Shock views on monitoring devices, Fourth Amendment
(Tea Party) – If one member of President Obama’s NSA review group charged with recommending surveillance policy gets his way, tracking cars could become a routine procedure in law enforcement.
University of Chicago law professor Geoffrey Stone took issue with a Supreme Court ruling in the case of the Jones GPS Tracking case. Stone took his case to the Stanford University Law Review in an article entitled, “A Reasonableness Approach to Searches After the Jones GPS Tracking Case.”
The case centered on Antoine Jones, a private citizen suspected of drug trafficking. Police had a warrant to attach a GPS to Jones’ car for a limited amount of time but breached that warrant by tracking him for a month and going beyond the geographic boundaries in the warrant. The case went to the Supreme Court which sided with Jones’ attorney who argued that police trespassed on private property—Jones’ car—and conducted an unreasonable search against constraints of the Fourth Amendment.
Justice Stephen Buyer, in his brief, wrote: “[I]f you win this case, then there is nothing to prevent the police or the government from monitoring 24 hours a day the public movement of every citizen of the United States.”
Justice Sonia Sotomayer also issued a warning about the government’s unrestrained power to “assemble data” and its “unfettered discretion” to track citizens, which “may alter the relationship between citizen and government in a way that is inimical to democratic society.’”
Looking to other case law Stone, however, defined reasonable “search or seizure” differently. Stated Stone in his writings:
“Some ‘searches,’ however, do not require warrants under existing case law. For instance, the mechanism of court review of new technologies could be similar to that for a Terry stop, the brief detention of a person by police based on reasonable suspicion. For Terry stops, the initial decision about reasonableness is made by law enforcement officials. The role of the courts is to review the reasonableness of the police behavior after the fact.”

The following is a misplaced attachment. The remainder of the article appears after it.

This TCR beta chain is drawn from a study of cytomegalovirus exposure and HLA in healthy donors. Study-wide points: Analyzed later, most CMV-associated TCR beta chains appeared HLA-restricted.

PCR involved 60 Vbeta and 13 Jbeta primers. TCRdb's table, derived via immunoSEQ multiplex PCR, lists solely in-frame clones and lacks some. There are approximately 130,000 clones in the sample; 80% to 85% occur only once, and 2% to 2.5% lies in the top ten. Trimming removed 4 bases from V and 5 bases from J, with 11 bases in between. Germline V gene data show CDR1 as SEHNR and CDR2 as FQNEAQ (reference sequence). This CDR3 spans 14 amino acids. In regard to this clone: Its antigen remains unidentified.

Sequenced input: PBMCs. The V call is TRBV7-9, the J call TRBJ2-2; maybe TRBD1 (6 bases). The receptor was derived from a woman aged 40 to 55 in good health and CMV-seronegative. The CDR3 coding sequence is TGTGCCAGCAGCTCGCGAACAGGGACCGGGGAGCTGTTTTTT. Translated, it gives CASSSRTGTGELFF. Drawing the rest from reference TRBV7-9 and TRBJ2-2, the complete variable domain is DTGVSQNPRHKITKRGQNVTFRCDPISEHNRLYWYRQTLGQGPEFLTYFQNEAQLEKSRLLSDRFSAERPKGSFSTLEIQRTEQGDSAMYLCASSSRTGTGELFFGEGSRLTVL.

Stone made a recommendation that the courts review the reasonableness after the police behavior occurs. If Stone were to have his way, here’s what his plan would look like:
“The reasonableness of procedures for GPS tracking or other searches would be assessed by law enforcement initially. Courts would test that reasonableness only in a concrete case, after surveillance was conducted pursuant to the procedures.” And he continued:
“Effective procedures for a type of surveillance can and should be crafted in advance. Where a prior judicial warrant is not required, ‘reasonableness’ should still be required of police officers at the time of the action, and then tested after the fact by judicial scrutiny. Failure to craft procedures will often not be reasonable, nor will failure to comply with established procedures.”
Stone is among several controversial figures populating Obama’s NSA review panel, a group whose stated purpose, according to Obama, is to “consider how we can maintain the trust of the people [and] how we can make sure that there are absolutely is no abuse.”
Other controversial figures include a former administration official who advocated for government agents to infiltrate chat rooms and online social networks and another panel member, a resigning CIA official, who was pegged in the White House scandal that scrubbed Benghazi talking points.
Obama’s former regulatory czar, Cass Sunstein, is among the experts examining government surveillance programs, leading to questionable confidence in the group.
Sunstein was the proponent of infiltrating chat rooms and social network sites of private citizens—eerily similar to what the NSA has been accused of doing.
Sunstein is also an advocate of clamping down on conspiracy theories. In a 2008 Harvard law paper, entitled, “Conspiracy Theories” he and co-author, Harvard law professor Adrian Vermeule, readily put forth suggestions on what government can do about such theories.:
“(1) Government might ban conspiracy theorizing. (2) Government might impose some kind of tax, financial or otherwise, on those who disseminate such theories.”